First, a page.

Additionally, Brin wrote two short stories set in the Uplift universe, "Temptation" and "Aficionado". "Temptation" appeared in Robert Silverberg's anthology Far Horizons: All New Tales from the Greatest Worlds of Science Fiction and is set after the events in the Infinity's Shore. "Aficionado" was published in the limited-edition collection Tomorrow Happens, and is a short-story prequel to the novels. This story was originally published as "Life in the Extreme" in Popular Science Magazine Special Edition (August 1998). Both stories are also freely available on Brin's website. Brin has stated that he intends to return to the uplift universe at some point, but is not currently working on anything. A segment of his novel Existence deals with the origins of dolphin Uplift and hence might be considered linked to the Uplift Universe.

Brin co-wrote with Kevin Lenagh Contacting Aliens: An Illustrated Guide to David Brin's Uplift Universe.

Other fiction

Brin has written a number of stand-alone novels:

Graphic novels:

  • Forgiveness (2002) – set in the Star Trek: The Next Generation universe
  • The Life Eaters (2003) – published by the Wildstorm imprint of DC Comics, art by Scott Hampton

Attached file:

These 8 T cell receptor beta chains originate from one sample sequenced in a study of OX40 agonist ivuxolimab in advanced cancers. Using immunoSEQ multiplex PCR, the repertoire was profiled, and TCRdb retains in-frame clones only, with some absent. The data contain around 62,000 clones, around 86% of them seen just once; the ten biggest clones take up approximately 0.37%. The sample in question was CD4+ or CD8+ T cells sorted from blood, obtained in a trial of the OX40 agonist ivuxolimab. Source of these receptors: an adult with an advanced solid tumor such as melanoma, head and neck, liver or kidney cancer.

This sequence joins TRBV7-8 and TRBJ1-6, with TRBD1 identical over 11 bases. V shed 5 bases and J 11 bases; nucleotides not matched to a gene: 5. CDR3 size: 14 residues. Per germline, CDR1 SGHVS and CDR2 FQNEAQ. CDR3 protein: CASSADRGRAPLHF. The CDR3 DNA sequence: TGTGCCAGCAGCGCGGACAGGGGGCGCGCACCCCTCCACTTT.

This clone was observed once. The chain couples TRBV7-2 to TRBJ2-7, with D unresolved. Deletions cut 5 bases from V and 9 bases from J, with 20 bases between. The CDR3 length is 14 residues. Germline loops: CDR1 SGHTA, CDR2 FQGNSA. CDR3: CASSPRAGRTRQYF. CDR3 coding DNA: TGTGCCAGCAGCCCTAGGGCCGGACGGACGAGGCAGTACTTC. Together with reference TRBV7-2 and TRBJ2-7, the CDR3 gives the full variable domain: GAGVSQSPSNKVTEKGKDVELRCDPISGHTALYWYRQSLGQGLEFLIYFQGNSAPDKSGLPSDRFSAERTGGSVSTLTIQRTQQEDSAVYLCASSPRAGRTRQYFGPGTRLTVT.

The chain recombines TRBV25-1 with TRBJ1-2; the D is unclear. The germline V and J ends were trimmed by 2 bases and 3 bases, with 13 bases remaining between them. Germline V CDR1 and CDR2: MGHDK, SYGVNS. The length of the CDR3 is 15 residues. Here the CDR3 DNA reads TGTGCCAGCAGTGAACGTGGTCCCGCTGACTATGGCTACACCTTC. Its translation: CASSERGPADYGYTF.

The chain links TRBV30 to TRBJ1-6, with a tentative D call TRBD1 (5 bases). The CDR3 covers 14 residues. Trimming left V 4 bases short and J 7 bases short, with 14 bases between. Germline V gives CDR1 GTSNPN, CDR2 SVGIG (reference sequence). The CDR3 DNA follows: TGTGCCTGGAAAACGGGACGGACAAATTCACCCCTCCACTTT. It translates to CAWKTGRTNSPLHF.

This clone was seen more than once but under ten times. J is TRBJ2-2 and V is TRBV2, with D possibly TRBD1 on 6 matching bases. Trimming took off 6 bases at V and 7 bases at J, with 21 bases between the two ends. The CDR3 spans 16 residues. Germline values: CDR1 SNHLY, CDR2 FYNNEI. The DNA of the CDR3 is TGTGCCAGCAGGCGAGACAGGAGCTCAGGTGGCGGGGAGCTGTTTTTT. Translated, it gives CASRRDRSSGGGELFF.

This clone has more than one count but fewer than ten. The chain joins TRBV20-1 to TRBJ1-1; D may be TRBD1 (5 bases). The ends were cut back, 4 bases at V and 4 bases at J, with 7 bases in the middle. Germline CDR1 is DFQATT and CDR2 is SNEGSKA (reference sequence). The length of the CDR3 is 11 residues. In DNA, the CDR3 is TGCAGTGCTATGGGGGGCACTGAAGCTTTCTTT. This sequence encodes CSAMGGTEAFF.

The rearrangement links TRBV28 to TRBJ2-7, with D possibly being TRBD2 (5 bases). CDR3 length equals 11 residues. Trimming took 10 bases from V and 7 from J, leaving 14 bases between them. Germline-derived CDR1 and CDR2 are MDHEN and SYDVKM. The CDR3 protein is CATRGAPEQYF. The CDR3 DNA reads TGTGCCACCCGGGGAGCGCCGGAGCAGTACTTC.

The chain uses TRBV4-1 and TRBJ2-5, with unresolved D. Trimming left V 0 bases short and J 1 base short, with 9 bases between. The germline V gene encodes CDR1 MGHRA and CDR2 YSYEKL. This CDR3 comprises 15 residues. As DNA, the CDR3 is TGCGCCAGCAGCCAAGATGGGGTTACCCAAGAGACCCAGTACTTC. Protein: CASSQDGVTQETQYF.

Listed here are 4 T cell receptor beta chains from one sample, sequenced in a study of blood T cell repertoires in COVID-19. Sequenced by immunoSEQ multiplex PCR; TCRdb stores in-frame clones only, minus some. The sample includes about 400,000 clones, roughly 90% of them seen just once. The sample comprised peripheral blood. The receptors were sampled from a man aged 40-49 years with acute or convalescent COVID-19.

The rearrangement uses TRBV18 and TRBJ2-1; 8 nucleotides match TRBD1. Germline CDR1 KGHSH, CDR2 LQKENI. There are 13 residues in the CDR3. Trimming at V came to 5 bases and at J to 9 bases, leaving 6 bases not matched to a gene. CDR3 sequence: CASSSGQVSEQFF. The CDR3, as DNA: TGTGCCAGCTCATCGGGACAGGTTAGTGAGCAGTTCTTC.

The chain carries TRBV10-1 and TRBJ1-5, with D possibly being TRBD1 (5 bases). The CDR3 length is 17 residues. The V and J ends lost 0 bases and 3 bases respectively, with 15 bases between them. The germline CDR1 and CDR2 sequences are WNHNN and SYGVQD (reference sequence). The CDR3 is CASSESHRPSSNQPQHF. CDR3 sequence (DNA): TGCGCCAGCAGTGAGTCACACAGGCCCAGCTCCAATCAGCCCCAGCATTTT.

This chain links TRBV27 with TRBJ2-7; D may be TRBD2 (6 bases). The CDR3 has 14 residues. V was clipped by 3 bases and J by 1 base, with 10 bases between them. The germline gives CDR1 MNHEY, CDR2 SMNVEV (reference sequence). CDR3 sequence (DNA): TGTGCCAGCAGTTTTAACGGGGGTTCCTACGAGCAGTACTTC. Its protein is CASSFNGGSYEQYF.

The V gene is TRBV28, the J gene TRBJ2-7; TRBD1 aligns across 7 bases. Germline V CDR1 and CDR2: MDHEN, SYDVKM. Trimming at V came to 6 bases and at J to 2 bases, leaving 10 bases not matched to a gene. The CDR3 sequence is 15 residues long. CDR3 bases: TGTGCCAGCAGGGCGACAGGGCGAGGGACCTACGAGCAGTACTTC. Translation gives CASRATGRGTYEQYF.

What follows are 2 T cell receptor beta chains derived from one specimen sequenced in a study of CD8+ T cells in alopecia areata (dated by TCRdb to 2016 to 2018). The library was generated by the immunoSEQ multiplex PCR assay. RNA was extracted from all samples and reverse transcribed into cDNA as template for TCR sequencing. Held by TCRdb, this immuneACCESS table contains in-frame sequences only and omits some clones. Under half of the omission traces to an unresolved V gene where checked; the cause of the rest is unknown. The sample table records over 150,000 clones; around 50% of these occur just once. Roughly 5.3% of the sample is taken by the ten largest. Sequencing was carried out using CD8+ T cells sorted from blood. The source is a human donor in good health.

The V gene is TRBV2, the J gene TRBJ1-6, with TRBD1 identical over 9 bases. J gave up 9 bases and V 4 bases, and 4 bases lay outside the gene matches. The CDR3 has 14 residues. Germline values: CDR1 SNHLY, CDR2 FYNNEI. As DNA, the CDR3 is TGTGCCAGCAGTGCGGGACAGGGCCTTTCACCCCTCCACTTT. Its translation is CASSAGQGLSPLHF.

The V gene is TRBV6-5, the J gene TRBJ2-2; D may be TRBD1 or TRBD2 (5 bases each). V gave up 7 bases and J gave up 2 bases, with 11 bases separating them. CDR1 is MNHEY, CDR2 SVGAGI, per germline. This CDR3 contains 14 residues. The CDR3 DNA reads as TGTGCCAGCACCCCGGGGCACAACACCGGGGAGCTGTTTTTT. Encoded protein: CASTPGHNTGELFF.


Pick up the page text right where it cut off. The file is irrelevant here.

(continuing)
• Tinkerers (2010) – discussion of the causes of the decline of American manufacturing[24]

His short fiction has been collected in:

Other works by Brin include his addition to Asimov's Foundation Universe:

and his addition to Eric Flint's 1632-verse:

Brin designed the game Tribes, published in 1998 by Steve Jackson Games.[25] Brin wrote the storyline for the 2000 Dreamcast/PlayStation 2 video game Ecco the Dolphin: Defender of the Future.

Concerns and themes of his work

Many of Brin's works not set into preexisting series or universes focus on the impact on human society of technology humankind develops for itself,[26] a theme which commonly appears in contemporary North American science-fiction. This is most noticeable in The Practice Effect, Glory Season and Kiln People.